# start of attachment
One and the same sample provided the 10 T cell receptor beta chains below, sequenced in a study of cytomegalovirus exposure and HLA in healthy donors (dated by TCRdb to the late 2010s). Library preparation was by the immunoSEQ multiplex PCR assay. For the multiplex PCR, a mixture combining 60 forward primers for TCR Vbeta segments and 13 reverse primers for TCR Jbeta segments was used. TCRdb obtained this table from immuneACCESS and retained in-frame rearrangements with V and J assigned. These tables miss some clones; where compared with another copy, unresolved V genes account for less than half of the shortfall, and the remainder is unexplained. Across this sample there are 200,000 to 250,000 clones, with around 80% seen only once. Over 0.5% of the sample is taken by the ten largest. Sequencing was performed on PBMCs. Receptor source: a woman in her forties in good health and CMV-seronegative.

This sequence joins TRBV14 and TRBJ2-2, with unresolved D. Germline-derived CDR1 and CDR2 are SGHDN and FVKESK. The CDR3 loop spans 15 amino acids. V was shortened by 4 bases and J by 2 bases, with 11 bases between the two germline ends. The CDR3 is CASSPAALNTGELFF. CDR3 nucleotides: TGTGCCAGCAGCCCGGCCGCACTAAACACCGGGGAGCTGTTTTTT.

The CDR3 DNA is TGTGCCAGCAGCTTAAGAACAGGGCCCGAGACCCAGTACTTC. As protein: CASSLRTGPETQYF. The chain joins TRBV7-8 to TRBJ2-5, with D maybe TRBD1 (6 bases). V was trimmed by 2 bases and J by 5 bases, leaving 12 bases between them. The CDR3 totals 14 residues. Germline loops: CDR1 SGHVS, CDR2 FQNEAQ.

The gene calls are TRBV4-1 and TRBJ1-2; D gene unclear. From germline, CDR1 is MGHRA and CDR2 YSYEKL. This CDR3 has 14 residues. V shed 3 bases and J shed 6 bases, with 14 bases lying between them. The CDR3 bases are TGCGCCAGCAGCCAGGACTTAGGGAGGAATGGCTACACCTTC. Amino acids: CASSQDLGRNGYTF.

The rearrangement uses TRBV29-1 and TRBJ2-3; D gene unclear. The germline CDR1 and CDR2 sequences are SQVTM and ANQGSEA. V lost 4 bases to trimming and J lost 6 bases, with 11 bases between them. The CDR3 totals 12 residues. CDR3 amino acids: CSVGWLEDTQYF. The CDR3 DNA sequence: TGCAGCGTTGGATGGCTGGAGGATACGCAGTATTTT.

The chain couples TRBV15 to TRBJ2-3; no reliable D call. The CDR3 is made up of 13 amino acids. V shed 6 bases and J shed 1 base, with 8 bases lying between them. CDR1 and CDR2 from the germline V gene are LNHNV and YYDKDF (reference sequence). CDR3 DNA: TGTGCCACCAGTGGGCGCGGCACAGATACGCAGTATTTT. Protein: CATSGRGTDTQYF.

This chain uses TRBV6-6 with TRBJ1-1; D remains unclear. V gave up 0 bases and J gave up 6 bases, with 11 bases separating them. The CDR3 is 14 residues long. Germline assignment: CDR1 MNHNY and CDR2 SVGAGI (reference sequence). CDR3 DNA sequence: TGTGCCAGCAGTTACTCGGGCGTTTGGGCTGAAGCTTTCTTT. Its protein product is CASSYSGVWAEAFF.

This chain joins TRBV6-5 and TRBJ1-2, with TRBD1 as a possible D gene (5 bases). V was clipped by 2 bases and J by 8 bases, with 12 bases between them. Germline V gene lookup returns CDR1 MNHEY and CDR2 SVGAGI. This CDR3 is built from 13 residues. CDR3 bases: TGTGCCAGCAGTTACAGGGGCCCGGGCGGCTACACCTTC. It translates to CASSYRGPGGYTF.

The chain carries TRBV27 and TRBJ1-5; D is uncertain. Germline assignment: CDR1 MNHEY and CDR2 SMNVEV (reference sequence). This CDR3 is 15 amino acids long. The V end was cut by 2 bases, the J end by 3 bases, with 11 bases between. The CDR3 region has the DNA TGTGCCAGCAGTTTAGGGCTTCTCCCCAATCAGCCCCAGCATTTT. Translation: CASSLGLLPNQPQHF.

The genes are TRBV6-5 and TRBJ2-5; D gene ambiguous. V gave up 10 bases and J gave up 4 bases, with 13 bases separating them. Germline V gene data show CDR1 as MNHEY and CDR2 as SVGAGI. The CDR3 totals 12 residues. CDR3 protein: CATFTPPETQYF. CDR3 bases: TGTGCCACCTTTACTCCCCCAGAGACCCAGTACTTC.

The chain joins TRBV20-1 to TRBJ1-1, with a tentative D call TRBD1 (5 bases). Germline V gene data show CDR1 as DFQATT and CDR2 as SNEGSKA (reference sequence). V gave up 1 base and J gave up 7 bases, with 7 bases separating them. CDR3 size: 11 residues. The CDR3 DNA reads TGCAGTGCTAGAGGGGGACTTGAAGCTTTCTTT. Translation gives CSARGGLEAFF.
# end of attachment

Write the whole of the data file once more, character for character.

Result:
One and the same sample provided the 10 T cell receptor beta chains below, sequenced in a study of cytomegalovirus exposure and HLA in healthy donors (dated by TCRdb to the late 2010s). Library preparation was by the immunoSEQ multiplex PCR assay. For the multiplex PCR, a mixture combining 60 forward primers for TCR Vbeta segments and 13 reverse primers for TCR Jbeta segments was used. TCRdb obtained this table from immuneACCESS and retained in-frame rearrangements with V and J assigned. These tables miss some clones; where compared with another copy, unresolved V genes account for less than half of the shortfall, and the remainder is unexplained. Across this sample there are 200,000 to 250,000 clones, with around 80% seen only once. Over 0.5% of the sample is taken by the ten largest. Sequencing was performed on PBMCs. Receptor source: a woman in her forties in good health and CMV-seronegative.

This sequence joins TRBV14 and TRBJ2-2, with unresolved D. Germline-derived CDR1 and CDR2 are SGHDN and FVKESK. The CDR3 loop spans 15 amino acids. V was shortened by 4 bases and J by 2 bases, with 11 bases between the two germline ends. The CDR3 is CASSPAALNTGELFF. CDR3 nucleotides: TGTGCCAGCAGCCCGGCCGCACTAAACACCGGGGAGCTGTTTTTT.

The CDR3 DNA is TGTGCCAGCAGCTTAAGAACAGGGCCCGAGACCCAGTACTTC. As protein: CASSLRTGPETQYF. The chain joins TRBV7-8 to TRBJ2-5, with D maybe TRBD1 (6 bases). V was trimmed by 2 bases and J by 5 bases, leaving 12 bases between them. The CDR3 totals 14 residues. Germline loops: CDR1 SGHVS, CDR2 FQNEAQ.

The gene calls are TRBV4-1 and TRBJ1-2; D gene unclear. From germline, CDR1 is MGHRA and CDR2 YSYEKL. This CDR3 has 14 residues. V shed 3 bases and J shed 6 bases, with 14 bases lying between them. The CDR3 bases are TGCGCCAGCAGCCAGGACTTAGGGAGGAATGGCTACACCTTC. Amino acids: CASSQDLGRNGYTF.

The rearrangement uses TRBV29-1 and TRBJ2-3; D gene unclear. The germline CDR1 and CDR2 sequences are SQVTM and ANQGSEA. V lost 4 bases to trimming and J lost 6 bases, with 11 bases between them. The CDR3 totals 12 residues. CDR3 amino acids: CSVGWLEDTQYF. The CDR3 DNA sequence: TGCAGCGTTGGATGGCTGGAGGATACGCAGTATTTT.

The chain couples TRBV15 to TRBJ2-3; no reliable D call. The CDR3 is made up of 13 amino acids. V shed 6 bases and J shed 1 base, with 8 bases lying between them. CDR1 and CDR2 from the germline V gene are LNHNV and YYDKDF (reference sequence). CDR3 DNA: TGTGCCACCAGTGGGCGCGGCACAGATACGCAGTATTTT. Protein: CATSGRGTDTQYF.

This chain uses TRBV6-6 with TRBJ1-1; D remains unclear. V gave up 0 bases and J gave up 6 bases, with 11 bases separating them. The CDR3 is 14 residues long. Germline assignment: CDR1 MNHNY and CDR2 SVGAGI (reference sequence). CDR3 DNA sequence: TGTGCCAGCAGTTACTCGGGCGTTTGGGCTGAAGCTTTCTTT. Its protein product is CASSYSGVWAEAFF.

This chain joins TRBV6-5 and TRBJ1-2, with TRBD1 as a possible D gene (5 bases). V was clipped by 2 bases and J by 8 bases, with 12 bases between them. Germline V gene lookup returns CDR1 MNHEY and CDR2 SVGAGI. This CDR3 is built from 13 residues. CDR3 bases: TGTGCCAGCAGTTACAGGGGCCCGGGCGGCTACACCTTC. It translates to CASSYRGPGGYTF.

The chain carries TRBV27 and TRBJ1-5; D is uncertain. Germline assignment: CDR1 MNHEY and CDR2 SMNVEV (reference sequence). This CDR3 is 15 amino acids long. The V end was cut by 2 bases, the J end by 3 bases, with 11 bases between. The CDR3 region has the DNA TGTGCCAGCAGTTTAGGGCTTCTCCCCAATCAGCCCCAGCATTTT. Translation: CASSLGLLPNQPQHF.

The genes are TRBV6-5 and TRBJ2-5; D gene ambiguous. V gave up 10 bases and J gave up 4 bases, with 13 bases separating them. Germline V gene data show CDR1 as MNHEY and CDR2 as SVGAGI. The CDR3 totals 12 residues. CDR3 protein: CATFTPPETQYF. CDR3 bases: TGTGCCACCTTTACTCCCCCAGAGACCCAGTACTTC.

The chain joins TRBV20-1 to TRBJ1-1, with a tentative D call TRBD1 (5 bases). Germline V gene data show CDR1 as DFQATT and CDR2 as SNEGSKA (reference sequence). V gave up 1 base and J gave up 7 bases, with 7 bases separating them. CDR3 size: 11 residues. The CDR3 DNA reads TGCAGTGCTAGAGGGGGACTTGAAGCTTTCTTT. Translation gives CSARGGLEAFF.